NAACP Plans to Ask Judge to Reconsider Gardendale School Order; Ruling in Case Defies Conventional Procedure
U.S. District Judge Madeline Hughes Haikala has given Gardendale residents the keys to some of the schools in their city even though she asserted that their effort to withdraw from the Jefferson County Schools system is racially motivated.
It’s a contradiction that raised an eyebrow for former federal judge U.W. Clemon, and it’s why he and his colleagues on the legal team for the NAACP Legal Defense Fund plan to file a motion asking Haikala to change her order and halt Gardendale’s takeover.
“It’s called a motion to alter,” Clemon said Wednesday. “In light of her more important finding that the Gardendale school board did not carry its burden of proof that the new school system would not impede the desegregation of the Jefferson County Schools, then there is no legal basis on which to approve the formation of the new system.”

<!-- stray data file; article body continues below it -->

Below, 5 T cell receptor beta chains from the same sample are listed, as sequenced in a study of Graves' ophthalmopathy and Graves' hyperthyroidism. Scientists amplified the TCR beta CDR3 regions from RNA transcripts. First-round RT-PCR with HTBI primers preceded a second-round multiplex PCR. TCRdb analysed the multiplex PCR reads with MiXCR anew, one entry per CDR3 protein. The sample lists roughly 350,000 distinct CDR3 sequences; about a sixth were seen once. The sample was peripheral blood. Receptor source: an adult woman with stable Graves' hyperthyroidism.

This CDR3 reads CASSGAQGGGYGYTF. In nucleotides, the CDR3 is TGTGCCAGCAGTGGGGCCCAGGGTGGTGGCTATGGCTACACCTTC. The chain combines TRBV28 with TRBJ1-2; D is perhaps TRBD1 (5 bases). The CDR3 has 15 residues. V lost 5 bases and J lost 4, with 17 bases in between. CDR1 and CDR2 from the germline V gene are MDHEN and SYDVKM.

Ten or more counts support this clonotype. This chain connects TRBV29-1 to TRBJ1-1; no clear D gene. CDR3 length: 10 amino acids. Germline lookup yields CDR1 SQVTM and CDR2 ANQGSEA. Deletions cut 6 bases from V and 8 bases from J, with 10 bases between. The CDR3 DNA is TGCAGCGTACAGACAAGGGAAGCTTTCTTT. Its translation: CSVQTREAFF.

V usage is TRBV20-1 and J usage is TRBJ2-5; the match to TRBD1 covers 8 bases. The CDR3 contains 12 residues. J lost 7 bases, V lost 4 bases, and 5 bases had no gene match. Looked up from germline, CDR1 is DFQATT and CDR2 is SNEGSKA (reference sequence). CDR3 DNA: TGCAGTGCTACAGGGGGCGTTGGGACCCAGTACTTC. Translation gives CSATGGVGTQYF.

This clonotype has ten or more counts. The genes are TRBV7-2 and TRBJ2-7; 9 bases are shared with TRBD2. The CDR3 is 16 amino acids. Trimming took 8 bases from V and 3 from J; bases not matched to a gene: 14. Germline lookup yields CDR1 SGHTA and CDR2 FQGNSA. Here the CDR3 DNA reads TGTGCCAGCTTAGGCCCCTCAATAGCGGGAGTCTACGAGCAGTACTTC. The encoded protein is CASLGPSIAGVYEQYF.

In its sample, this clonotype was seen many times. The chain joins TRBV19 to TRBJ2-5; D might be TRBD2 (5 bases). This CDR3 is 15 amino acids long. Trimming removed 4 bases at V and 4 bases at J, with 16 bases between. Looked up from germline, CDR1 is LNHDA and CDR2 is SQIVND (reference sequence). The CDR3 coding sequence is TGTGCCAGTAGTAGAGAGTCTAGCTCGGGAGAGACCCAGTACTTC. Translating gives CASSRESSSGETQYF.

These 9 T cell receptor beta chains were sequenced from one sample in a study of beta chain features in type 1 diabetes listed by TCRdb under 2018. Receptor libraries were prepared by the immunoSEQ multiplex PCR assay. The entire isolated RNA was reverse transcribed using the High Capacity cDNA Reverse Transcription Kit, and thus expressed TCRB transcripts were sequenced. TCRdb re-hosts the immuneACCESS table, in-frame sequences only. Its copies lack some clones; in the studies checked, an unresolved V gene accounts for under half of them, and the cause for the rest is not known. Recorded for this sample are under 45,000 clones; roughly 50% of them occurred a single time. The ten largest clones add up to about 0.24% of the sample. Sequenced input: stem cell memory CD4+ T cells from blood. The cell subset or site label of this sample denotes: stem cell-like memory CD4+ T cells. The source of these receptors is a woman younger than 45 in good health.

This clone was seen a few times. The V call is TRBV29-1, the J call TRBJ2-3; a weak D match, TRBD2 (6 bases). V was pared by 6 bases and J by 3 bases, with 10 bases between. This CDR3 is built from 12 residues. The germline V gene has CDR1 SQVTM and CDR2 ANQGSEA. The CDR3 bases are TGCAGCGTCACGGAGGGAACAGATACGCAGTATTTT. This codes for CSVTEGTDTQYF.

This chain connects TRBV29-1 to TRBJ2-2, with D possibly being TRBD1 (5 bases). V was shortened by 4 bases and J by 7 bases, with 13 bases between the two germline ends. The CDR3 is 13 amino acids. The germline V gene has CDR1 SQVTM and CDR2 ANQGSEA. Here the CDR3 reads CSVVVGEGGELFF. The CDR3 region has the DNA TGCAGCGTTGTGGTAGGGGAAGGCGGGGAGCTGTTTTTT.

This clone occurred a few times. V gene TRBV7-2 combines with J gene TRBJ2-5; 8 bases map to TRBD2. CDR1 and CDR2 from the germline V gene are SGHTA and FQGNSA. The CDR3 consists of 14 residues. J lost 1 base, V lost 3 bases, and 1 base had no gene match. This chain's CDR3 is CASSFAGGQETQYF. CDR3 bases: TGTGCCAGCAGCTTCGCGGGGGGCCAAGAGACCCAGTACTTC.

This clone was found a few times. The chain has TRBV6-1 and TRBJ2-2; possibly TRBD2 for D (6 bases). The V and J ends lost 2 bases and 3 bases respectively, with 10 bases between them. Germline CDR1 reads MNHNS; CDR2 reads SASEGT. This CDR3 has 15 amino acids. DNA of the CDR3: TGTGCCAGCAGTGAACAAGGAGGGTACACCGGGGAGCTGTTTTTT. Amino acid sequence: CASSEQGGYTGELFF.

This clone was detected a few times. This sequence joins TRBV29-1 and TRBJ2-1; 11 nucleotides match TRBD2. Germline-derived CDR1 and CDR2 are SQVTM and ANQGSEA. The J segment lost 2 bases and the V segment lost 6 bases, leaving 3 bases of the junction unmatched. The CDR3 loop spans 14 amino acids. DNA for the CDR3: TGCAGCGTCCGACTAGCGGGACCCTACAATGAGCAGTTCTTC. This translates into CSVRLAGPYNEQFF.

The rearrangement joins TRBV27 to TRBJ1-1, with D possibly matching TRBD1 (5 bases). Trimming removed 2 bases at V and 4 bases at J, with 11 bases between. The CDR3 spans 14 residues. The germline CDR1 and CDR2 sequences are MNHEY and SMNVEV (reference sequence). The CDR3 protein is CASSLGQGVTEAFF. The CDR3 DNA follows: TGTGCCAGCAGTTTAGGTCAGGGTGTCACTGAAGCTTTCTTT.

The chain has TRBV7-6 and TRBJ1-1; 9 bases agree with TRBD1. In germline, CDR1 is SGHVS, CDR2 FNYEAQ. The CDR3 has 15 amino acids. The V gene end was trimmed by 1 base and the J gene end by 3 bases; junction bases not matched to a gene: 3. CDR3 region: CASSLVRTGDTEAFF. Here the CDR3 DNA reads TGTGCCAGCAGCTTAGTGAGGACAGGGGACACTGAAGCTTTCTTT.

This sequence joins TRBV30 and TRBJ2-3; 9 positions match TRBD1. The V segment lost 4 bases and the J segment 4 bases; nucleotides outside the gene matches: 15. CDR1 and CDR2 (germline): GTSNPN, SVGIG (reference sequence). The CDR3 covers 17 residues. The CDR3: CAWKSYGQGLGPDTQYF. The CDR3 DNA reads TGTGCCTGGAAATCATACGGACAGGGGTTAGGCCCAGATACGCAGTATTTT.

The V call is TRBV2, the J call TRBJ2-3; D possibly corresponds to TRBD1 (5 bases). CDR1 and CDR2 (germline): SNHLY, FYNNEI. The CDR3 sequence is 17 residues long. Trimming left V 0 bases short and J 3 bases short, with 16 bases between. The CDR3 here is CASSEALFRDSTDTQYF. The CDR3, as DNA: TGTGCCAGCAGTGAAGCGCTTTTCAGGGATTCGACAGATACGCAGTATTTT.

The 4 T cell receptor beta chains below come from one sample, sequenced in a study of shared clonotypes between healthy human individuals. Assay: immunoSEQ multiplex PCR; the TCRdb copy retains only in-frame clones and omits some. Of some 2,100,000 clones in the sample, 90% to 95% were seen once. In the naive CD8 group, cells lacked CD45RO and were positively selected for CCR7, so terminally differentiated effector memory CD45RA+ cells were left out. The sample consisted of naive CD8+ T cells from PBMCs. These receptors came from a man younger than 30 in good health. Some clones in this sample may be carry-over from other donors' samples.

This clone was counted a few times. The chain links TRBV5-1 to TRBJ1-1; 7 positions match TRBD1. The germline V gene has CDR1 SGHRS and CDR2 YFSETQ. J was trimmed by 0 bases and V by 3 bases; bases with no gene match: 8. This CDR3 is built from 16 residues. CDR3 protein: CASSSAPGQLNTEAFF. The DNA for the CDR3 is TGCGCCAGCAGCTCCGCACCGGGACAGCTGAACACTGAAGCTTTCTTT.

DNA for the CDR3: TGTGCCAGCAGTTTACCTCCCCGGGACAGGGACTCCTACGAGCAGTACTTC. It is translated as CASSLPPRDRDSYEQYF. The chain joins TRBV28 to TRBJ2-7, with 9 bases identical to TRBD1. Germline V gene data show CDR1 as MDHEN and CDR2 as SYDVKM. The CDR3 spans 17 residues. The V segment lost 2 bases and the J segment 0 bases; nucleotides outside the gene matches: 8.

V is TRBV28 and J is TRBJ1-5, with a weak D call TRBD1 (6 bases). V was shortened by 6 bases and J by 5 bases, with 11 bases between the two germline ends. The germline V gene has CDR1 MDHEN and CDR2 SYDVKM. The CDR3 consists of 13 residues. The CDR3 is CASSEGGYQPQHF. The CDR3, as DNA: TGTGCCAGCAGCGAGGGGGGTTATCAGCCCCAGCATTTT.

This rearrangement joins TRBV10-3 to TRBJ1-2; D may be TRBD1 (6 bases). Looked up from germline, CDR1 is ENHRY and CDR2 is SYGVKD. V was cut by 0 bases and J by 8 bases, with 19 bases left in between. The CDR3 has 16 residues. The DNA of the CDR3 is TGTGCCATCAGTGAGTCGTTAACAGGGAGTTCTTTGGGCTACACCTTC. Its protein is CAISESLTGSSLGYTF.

Clemon’s planned motion would be a step short of a formal application to the U.S. 11th Circuit Court of Appeals in Atlanta.
Haikala’s finding is one of the highlights of a 190-page ruling that reads like a walk through the history of school desegregation in America and into the social media world of Facebook. But her exhaustive historical account and her unorthodox use of social media in the ruling are not her only two departures from traditional judicial practice. Before the end of a hearing on this case in December, Haikala opened up the floor to anyone who wanted to share their opinion, a practice rarely used in any court.
Her thoroughness won compliments from Clemon, even as he disagreed with her ultimate ruling. Read more.